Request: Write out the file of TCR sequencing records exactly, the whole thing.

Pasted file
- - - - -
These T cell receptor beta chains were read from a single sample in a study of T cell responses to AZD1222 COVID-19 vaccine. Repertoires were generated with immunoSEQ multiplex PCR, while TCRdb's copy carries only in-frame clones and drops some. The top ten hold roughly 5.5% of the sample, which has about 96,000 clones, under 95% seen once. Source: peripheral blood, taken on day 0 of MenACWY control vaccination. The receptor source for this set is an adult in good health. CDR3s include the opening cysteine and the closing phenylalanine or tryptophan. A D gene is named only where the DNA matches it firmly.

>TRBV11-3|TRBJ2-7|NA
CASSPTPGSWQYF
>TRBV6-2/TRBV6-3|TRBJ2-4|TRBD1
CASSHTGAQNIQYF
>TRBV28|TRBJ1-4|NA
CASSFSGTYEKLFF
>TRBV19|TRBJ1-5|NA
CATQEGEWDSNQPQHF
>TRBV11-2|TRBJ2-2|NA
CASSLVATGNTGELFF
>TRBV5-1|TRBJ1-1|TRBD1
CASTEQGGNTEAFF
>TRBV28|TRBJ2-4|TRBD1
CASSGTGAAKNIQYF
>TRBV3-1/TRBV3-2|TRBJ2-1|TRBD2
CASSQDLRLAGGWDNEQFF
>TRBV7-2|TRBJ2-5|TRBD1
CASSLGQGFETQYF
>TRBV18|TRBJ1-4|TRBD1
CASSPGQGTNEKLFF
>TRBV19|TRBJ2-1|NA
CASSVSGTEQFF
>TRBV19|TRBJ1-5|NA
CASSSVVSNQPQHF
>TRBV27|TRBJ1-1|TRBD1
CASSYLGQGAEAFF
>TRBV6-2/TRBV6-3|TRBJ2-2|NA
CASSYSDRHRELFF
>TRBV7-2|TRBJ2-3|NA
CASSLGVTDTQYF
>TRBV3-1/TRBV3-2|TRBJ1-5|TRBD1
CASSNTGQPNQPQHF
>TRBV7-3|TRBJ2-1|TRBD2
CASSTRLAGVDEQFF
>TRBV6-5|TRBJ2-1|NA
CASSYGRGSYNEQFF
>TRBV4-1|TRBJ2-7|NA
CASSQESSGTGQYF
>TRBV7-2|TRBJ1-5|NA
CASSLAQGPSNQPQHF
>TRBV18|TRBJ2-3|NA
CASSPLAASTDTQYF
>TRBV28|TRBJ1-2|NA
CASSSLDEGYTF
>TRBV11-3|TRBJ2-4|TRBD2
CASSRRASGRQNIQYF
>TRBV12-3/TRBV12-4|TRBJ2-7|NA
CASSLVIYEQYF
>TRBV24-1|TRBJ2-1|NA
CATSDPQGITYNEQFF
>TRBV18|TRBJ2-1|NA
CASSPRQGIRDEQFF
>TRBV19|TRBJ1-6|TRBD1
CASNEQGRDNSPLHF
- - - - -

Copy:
These T cell receptor beta chains were read from a single sample in a study of T cell responses to AZD1222 COVID-19 vaccine. Repertoires were generated with immunoSEQ multiplex PCR, while TCRdb's copy carries only in-frame clones and drops some. The top ten hold roughly 5.5% of the sample, which has about 96,000 clones, under 95% seen once. Source: peripheral blood, taken on day 0 of MenACWY control vaccination. The receptor source for this set is an adult in good health. CDR3s include the opening cysteine and the closing phenylalanine or tryptophan. A D gene is named only where the DNA matches it firmly.

>TRBV11-3|TRBJ2-7|NA
CASSPTPGSWQYF
>TRBV6-2/TRBV6-3|TRBJ2-4|TRBD1
CASSHTGAQNIQYF
>TRBV28|TRBJ1-4|NA
CASSFSGTYEKLFF
>TRBV19|TRBJ1-5|NA
CATQEGEWDSNQPQHF
>TRBV11-2|TRBJ2-2|NA
CASSLVATGNTGELFF
>TRBV5-1|TRBJ1-1|TRBD1
CASTEQGGNTEAFF
>TRBV28|TRBJ2-4|TRBD1
CASSGTGAAKNIQYF
>TRBV3-1/TRBV3-2|TRBJ2-1|TRBD2
CASSQDLRLAGGWDNEQFF
>TRBV7-2|TRBJ2-5|TRBD1
CASSLGQGFETQYF
>TRBV18|TRBJ1-4|TRBD1
CASSPGQGTNEKLFF
>TRBV19|TRBJ2-1|NA
CASSVSGTEQFF
>TRBV19|TRBJ1-5|NA
CASSSVVSNQPQHF
>TRBV27|TRBJ1-1|TRBD1
CASSYLGQGAEAFF
>TRBV6-2/TRBV6-3|TRBJ2-2|NA
CASSYSDRHRELFF
>TRBV7-2|TRBJ2-3|NA
CASSLGVTDTQYF
>TRBV3-1/TRBV3-2|TRBJ1-5|TRBD1
CASSNTGQPNQPQHF
>TRBV7-3|TRBJ2-1|TRBD2
CASSTRLAGVDEQFF
>TRBV6-5|TRBJ2-1|NA
CASSYGRGSYNEQFF
>TRBV4-1|TRBJ2-7|NA
CASSQESSGTGQYF
>TRBV7-2|TRBJ1-5|NA
CASSLAQGPSNQPQHF
>TRBV18|TRBJ2-3|NA
CASSPLAASTDTQYF
>TRBV28|TRBJ1-2|NA
CASSSLDEGYTF
>TRBV11-3|TRBJ2-4|TRBD2
CASSRRASGRQNIQYF
>TRBV12-3/TRBV12-4|TRBJ2-7|NA
CASSLVIYEQYF
>TRBV24-1|TRBJ2-1|NA
CATSDPQGITYNEQFF
>TRBV18|TRBJ2-1|NA
CASSPRQGIRDEQFF
>TRBV19|TRBJ1-6|TRBD1
CASNEQGRDNSPLHF